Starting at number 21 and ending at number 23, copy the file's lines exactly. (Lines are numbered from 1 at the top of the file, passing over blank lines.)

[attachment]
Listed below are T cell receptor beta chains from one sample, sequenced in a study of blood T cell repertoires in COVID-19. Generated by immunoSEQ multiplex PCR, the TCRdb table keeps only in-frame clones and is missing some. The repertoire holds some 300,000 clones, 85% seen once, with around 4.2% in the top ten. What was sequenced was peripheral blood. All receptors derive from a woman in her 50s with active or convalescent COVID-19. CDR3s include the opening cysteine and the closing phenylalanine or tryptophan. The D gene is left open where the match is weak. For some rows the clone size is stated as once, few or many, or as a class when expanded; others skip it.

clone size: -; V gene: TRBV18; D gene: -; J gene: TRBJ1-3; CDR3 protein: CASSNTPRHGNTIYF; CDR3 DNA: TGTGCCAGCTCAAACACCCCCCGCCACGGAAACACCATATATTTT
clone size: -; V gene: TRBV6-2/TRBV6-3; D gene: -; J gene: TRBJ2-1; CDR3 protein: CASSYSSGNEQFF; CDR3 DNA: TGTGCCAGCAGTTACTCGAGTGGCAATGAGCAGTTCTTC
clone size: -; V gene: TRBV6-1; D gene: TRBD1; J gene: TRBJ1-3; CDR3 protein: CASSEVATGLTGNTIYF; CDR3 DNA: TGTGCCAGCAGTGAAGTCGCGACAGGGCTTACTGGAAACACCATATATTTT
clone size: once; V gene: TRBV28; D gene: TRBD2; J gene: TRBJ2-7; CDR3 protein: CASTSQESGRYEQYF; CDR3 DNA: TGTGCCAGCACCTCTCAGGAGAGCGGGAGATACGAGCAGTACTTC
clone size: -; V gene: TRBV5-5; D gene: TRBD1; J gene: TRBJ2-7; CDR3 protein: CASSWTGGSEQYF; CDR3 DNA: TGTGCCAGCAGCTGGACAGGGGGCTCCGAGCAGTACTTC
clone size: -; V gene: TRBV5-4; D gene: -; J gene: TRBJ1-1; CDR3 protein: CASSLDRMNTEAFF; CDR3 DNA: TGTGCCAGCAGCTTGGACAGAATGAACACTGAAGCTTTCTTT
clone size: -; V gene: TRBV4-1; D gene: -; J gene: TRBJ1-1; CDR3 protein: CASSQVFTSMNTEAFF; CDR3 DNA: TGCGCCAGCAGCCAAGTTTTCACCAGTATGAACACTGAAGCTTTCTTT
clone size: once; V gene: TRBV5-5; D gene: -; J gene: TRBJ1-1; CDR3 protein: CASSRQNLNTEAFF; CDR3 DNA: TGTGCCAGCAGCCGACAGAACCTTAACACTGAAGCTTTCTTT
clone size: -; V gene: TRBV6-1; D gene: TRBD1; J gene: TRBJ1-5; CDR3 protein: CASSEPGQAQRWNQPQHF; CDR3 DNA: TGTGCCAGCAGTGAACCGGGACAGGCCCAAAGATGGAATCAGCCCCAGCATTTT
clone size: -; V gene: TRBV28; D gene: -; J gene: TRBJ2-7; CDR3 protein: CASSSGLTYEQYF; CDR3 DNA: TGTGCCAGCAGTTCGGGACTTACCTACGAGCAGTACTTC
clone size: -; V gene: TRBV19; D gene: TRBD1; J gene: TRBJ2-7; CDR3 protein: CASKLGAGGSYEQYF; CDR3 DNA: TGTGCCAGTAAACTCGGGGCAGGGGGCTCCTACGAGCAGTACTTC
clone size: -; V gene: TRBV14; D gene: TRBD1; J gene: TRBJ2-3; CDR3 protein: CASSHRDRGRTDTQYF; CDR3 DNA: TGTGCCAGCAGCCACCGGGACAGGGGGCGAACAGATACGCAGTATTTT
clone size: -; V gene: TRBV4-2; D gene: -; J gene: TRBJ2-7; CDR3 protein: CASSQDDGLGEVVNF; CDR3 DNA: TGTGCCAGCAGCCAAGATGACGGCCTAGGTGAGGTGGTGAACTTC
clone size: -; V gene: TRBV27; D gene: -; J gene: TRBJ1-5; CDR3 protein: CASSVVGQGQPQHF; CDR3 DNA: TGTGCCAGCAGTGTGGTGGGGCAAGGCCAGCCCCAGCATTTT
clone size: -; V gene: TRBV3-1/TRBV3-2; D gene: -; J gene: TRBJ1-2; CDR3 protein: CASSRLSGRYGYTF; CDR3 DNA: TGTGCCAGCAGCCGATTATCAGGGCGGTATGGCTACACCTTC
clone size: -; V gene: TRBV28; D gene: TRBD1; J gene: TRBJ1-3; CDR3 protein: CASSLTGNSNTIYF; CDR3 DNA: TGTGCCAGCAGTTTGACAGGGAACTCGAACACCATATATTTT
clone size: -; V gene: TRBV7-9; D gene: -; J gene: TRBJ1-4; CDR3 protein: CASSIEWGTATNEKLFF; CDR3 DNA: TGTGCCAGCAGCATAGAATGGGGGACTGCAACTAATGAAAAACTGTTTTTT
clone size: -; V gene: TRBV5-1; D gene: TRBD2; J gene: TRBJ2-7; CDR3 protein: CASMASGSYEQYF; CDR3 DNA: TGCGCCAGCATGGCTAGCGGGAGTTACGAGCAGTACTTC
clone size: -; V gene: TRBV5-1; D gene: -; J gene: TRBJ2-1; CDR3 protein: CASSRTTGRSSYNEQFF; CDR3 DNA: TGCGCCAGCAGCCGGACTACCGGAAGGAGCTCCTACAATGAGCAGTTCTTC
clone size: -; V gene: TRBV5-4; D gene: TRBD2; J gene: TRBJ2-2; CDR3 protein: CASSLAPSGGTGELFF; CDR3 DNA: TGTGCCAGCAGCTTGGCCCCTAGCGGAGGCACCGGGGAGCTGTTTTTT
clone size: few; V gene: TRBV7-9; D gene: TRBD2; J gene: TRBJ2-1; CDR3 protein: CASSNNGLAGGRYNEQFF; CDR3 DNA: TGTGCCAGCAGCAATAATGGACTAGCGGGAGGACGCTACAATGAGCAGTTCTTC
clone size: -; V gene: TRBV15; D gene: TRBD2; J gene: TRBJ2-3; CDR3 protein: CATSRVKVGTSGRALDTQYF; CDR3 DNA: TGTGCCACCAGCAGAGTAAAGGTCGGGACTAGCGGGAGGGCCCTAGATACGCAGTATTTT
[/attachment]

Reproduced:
clone size: -; V gene: TRBV5-4; D gene: TRBD2; J gene: TRBJ2-2; CDR3 protein: CASSLAPSGGTGELFF; CDR3 DNA: TGTGCCAGCAGCTTGGCCCCTAGCGGAGGCACCGGGGAGCTGTTTTTT
clone size: few; V gene: TRBV7-9; D gene: TRBD2; J gene: TRBJ2-1; CDR3 protein: CASSNNGLAGGRYNEQFF; CDR3 DNA: TGTGCCAGCAGCAATAATGGACTAGCGGGAGGACGCTACAATGAGCAGTTCTTC
clone size: -; V gene: TRBV15; D gene: TRBD2; J gene: TRBJ2-3; CDR3 protein: CATSRVKVGTSGRALDTQYF; CDR3 DNA: TGTGCCACCAGCAGAGTAAAGGTCGGGACTAGCGGGAGGGCCCTAGATACGCAGTATTTT